Quantum mechanics is believed to be the underlying theory of the constituents of all matter and energy. Every particle in the universe has a quantum wavefunction from which all of its behaviour and properties can be predicted. From drug design to microelectronics, the wavefunction’s importance cannot be overstated.
The wavefunction embodies the idea that every particle is also a wave. This wave is much like the set of ripples travelling out from a pebble dropped in a pool. And the shape of this set of ripples is what is analogous to the wavefunction. A feature of quantum mechanics is that, unlike a water wave, the very act of observing the wavefunction changes it, making it a slippery object to measure.
For example Heisenberg showed that if one observes exactly where a particle is then you disturb it, forcing its velocity and direction to become completely random. In our analogy, this would be like placing a coconut at a particular position in the pool to see if the ripples would cause it to bob. As well as bobbing, the coconut would have the unwanted side effect of reflecting the incoming ripples and sending them in every which direction. Because of this inevitable disturbance, right now scientists only measure the wavefunction indirectly, much like looking only at the shadow a wave casts on the bottom of a pool.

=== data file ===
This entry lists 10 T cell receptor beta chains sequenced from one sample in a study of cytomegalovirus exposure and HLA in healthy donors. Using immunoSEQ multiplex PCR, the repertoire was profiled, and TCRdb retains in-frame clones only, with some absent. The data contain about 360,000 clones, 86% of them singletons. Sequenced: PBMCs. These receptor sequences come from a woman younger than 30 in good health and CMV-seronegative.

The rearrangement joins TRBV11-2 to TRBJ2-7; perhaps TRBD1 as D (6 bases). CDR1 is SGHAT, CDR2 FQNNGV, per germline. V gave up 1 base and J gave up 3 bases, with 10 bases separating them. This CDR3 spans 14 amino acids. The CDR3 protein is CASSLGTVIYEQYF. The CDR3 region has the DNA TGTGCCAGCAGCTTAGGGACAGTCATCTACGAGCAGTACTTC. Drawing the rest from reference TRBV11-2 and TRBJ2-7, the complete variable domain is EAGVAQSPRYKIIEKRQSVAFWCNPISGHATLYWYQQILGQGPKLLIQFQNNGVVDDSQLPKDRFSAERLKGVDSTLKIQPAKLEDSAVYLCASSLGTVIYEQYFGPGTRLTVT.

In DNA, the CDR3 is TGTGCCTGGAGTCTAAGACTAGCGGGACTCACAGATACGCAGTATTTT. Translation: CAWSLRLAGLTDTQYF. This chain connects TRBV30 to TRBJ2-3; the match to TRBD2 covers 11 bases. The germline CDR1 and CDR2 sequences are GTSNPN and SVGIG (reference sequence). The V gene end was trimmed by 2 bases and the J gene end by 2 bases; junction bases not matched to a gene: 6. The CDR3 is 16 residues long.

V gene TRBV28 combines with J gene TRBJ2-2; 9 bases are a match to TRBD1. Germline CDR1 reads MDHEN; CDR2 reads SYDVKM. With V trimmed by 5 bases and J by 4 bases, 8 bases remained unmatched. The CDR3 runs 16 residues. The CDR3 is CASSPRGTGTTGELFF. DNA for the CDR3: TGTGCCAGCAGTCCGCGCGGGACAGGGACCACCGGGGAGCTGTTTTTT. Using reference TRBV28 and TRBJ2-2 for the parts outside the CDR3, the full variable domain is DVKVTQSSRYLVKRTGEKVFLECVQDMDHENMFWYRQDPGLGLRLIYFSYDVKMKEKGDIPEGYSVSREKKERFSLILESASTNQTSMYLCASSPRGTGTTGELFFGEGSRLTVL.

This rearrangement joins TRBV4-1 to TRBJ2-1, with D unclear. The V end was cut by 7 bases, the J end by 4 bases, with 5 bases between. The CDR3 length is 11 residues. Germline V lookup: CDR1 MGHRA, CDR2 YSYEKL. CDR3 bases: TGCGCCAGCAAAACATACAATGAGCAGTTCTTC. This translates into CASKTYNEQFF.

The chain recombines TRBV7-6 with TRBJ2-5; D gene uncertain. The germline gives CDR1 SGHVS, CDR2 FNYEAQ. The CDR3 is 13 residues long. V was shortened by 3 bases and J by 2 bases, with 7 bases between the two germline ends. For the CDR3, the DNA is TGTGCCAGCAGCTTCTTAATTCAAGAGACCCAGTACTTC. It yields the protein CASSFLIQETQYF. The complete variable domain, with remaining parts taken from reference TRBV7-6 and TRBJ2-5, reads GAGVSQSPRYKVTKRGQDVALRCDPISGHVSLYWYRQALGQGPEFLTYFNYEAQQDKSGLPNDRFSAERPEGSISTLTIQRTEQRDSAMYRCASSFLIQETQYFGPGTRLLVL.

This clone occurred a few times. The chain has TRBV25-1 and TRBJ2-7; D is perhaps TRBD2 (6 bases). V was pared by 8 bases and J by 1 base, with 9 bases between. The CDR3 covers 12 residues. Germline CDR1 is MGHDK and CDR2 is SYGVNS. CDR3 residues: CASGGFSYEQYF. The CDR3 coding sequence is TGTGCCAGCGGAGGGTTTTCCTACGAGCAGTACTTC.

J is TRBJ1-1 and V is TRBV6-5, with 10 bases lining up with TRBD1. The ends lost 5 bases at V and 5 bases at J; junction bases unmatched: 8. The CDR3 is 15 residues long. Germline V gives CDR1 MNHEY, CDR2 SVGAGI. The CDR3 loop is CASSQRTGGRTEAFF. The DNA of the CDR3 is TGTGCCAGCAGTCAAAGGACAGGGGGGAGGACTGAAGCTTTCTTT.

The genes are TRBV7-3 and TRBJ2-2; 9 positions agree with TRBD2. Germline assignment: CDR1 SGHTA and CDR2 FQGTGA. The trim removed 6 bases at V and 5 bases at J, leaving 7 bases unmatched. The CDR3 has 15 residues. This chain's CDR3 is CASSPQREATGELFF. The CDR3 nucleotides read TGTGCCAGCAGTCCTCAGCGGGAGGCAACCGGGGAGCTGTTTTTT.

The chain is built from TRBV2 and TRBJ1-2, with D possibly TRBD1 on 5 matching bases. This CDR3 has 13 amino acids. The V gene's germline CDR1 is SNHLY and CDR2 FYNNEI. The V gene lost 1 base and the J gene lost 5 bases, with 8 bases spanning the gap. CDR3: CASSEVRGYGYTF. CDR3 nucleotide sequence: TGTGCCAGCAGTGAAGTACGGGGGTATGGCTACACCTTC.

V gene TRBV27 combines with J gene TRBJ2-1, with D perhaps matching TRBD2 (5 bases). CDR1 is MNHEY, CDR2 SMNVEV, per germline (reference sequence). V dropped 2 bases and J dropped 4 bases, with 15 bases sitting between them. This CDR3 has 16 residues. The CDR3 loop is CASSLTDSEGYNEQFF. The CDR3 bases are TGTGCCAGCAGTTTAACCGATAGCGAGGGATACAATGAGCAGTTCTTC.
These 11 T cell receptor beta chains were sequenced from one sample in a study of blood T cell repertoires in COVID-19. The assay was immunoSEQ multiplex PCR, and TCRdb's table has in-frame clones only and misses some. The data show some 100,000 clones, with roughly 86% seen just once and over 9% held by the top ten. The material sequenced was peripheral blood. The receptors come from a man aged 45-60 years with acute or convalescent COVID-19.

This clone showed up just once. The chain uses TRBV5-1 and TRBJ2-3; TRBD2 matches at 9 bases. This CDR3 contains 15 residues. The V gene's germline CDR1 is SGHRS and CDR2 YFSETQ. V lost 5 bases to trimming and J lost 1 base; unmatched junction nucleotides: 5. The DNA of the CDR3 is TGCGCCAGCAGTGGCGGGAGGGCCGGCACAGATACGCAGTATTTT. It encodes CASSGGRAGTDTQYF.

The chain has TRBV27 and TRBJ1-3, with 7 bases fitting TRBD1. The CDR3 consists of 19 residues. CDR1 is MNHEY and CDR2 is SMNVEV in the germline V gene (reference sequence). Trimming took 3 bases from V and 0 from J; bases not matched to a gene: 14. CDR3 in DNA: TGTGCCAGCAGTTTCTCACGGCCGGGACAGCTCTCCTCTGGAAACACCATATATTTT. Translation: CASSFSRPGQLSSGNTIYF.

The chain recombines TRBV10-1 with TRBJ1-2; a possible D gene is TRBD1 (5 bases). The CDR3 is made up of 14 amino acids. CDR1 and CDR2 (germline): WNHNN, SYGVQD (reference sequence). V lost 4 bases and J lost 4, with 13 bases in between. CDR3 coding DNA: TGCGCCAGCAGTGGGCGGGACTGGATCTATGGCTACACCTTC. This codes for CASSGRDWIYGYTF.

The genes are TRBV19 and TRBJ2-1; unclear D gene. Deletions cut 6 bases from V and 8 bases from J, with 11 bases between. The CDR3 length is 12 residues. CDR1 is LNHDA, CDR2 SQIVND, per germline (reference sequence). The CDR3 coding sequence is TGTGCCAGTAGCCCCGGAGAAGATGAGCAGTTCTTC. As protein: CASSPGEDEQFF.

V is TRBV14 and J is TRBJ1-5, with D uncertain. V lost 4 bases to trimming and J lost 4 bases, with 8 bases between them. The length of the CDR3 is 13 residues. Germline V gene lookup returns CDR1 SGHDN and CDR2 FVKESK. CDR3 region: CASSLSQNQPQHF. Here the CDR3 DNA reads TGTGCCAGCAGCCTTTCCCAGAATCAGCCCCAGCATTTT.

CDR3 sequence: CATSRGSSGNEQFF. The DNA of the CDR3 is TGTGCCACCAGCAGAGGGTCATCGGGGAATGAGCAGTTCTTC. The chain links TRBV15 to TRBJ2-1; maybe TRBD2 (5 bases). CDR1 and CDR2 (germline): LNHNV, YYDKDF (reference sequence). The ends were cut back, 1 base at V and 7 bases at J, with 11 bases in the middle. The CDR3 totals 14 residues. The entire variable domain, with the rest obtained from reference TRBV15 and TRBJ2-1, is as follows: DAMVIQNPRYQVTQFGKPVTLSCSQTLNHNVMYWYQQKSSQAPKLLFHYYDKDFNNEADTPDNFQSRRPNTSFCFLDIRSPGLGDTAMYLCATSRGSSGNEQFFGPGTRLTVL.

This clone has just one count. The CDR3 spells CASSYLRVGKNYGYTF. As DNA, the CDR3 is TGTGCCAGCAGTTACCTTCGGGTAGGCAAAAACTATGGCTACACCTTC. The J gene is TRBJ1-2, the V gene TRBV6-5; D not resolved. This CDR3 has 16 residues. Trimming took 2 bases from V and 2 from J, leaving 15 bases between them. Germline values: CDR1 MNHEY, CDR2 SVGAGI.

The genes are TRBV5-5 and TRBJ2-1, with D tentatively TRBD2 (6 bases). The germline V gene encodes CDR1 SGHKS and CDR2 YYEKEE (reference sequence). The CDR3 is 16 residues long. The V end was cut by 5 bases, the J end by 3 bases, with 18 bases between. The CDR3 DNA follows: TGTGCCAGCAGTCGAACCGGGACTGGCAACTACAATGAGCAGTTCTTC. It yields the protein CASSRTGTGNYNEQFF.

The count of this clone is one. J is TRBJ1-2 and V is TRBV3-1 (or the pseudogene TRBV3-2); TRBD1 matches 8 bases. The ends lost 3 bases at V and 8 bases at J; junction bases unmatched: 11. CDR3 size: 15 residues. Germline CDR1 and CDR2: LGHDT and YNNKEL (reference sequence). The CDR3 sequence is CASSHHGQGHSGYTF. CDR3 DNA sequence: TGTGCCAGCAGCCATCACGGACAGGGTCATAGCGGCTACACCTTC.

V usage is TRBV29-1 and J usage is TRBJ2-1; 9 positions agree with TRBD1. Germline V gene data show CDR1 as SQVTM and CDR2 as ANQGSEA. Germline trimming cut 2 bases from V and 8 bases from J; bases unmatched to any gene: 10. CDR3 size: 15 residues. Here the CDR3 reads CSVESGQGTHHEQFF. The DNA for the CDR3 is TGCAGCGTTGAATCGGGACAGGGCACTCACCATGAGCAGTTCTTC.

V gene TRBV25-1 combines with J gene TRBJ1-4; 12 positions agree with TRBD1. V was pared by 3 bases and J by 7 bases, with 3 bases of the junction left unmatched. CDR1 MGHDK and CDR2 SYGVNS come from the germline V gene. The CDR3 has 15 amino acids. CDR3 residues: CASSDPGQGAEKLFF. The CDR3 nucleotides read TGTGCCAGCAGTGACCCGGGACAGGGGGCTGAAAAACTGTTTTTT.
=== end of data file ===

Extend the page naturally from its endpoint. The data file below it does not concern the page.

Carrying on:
The obvious solution to this problem, to use a lighter float such as a wine cork, is analogous to the solution for measuring the wavefunction. If one simply measures the position of the particle gently in a ‘weak measurement’ then the velocity does not become random. The catch is that one does not get much information about the particle’s position from this weak measurement. The trick is to repeat the gentle position measurement followed by the normal velocity measurement over and over again on many identical wavefunctions until one has enough information to say what the average result of the position measurement is. This average is equal to the wavefunction itself.Having a way to see the wavefunction directly gives scientists a new tool to investigate the elementary units of nature. It also liberates the wavefunction from abstraction by giving it a simple and pragmatic definition in terms of how we measure it.